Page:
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The early 1990s recession describes the period of economic downturn affecting much of the Western world in the early 1990s. The impacts of the recession included the resignation of Canadian prime minister Brian Mulroney, reduction of active companies by 15% and unemployment up to nearly 20% in Finland, civil disturbances in the United Kingdom and the growth of discount stores in the United States and beyond.

Primary factors believed to have led to the recession include the following: restrictive monetary policy enacted by central banks, primarily in response to inflation concerns, the loss of consumer and business confidence as a result of the 1990 oil price shock,[1] the end of the Cold War and the subsequent decrease in defense spending,[2] the savings and loan crisis and a slump in office construction resulting from overbuilding during the 1980s.[3] The US economy returned to 1980s level growth by 1993[4] and global GDP growth by 1994.[5]

In Australia, Paul Keating (then Treasurer of Australia, and future Prime Minister) referred to it as "the recession that Australia had to have".[27] This quote became a cornerstone of the opposition Paul Keating (then Treasurer of Australia, and future Prime Minister) referred to it as "the recession that Australia had to have".[27] This quote became a cornerstone of the opposition Liberal Party's campaign during the 1993 election, designed to underscore alleged mismanagement of the national economy by the incumbent Labor Party. Unlike the opposition parties in North America, however, the Liberal Party failed to enter government.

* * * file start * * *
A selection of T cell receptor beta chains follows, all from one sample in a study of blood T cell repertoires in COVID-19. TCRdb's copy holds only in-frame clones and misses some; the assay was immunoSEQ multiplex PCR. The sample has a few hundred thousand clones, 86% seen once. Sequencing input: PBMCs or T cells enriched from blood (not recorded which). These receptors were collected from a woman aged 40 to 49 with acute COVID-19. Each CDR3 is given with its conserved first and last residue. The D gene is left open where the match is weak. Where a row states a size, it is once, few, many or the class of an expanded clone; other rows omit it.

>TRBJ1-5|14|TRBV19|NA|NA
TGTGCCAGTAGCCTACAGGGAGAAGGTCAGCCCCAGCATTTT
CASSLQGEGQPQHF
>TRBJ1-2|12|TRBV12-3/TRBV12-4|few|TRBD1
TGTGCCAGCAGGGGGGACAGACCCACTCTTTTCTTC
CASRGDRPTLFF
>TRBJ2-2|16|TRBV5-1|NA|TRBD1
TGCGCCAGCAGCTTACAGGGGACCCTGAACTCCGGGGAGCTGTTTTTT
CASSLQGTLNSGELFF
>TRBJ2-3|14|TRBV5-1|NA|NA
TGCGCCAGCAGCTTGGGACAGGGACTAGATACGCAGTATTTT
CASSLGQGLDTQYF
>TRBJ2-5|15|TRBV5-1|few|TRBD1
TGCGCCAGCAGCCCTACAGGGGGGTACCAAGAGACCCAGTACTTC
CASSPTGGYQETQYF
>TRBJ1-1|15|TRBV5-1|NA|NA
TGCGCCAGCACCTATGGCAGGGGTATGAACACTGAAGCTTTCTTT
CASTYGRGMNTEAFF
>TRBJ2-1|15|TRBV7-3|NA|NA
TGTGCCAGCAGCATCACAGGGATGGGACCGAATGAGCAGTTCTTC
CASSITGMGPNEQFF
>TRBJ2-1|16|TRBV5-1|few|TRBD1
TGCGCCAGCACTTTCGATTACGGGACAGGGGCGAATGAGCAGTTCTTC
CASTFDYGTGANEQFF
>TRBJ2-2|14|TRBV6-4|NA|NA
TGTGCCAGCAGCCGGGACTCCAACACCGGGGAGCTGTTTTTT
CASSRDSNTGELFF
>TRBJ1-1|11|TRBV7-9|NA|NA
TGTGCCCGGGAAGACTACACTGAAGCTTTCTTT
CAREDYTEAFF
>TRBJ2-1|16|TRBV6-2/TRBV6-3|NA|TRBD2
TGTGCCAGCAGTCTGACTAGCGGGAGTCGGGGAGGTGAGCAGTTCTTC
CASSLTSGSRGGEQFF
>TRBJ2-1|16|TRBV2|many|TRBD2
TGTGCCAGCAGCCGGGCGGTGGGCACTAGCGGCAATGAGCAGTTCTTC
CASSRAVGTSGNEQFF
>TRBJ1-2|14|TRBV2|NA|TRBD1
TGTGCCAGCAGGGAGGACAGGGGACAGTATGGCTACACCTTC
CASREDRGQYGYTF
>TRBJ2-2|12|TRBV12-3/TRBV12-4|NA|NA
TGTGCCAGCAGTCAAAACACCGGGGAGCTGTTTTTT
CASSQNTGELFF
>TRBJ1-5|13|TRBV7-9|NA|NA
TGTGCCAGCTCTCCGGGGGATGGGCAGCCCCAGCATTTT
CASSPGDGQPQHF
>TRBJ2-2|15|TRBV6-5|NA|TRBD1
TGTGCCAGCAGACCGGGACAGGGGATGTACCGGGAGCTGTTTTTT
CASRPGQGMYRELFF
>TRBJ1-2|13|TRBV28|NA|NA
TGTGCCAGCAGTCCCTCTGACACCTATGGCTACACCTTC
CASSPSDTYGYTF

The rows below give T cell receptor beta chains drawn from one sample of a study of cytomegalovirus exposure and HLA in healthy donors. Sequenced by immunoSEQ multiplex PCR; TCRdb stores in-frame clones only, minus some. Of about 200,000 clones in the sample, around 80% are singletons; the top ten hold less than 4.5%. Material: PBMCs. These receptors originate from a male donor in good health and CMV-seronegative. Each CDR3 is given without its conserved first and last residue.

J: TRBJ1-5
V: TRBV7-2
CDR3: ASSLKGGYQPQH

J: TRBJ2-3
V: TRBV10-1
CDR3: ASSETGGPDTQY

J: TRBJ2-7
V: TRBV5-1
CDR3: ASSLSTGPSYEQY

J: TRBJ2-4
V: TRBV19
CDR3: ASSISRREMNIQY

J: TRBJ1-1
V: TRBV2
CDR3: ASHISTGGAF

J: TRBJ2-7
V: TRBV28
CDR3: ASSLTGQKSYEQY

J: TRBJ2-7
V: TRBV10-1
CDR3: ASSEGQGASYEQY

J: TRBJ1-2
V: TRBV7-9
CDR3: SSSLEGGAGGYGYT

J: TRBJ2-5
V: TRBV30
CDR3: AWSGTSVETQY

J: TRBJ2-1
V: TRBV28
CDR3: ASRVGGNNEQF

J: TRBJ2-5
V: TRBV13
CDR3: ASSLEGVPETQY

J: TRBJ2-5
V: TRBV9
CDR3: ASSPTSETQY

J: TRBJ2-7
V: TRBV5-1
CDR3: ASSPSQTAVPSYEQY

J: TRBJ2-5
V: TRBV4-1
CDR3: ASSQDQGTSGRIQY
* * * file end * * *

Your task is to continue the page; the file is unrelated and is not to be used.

New Zealand

In neighbouring New Zealand, the recession came after the re-election of the reformist New Zealand, the recession came after the re-election of the reformist Lange Labour government. The impact of economic reforms (known as Rogernomics) in the recession led to deep policy divisions between the Prime Minister, David Lange, and the Minister of Finance, Roger Douglas. In response to the recession, Douglas wanted to increase the pace of reform, whereas Lange sought to prevent further reform. Douglas resigned from Cabinet in 1988, but was re-appointed to Cabinet in 1989, prompting Lange to resign. Labour lost the 1990 general elections by a landslide to the National Party, who continued with Douglas' reforms.

Influence on culture

In the United Kingdom

In the United Kingdom, there was a significant wave of rioting at the height of the recession in 1991, with unemployment and social discontent being seen as major factors. Areas affected included Handsworth in Birmingham,[29] Blackbird Leys in Oxford, Kates Hill in Dudley, Meadow Well on Tyneside, Ely in Cardiff and Hartcliffe in Bristol. These were isolated communities devastated by poverty and unemployment, separated from urban centres.[30]

See also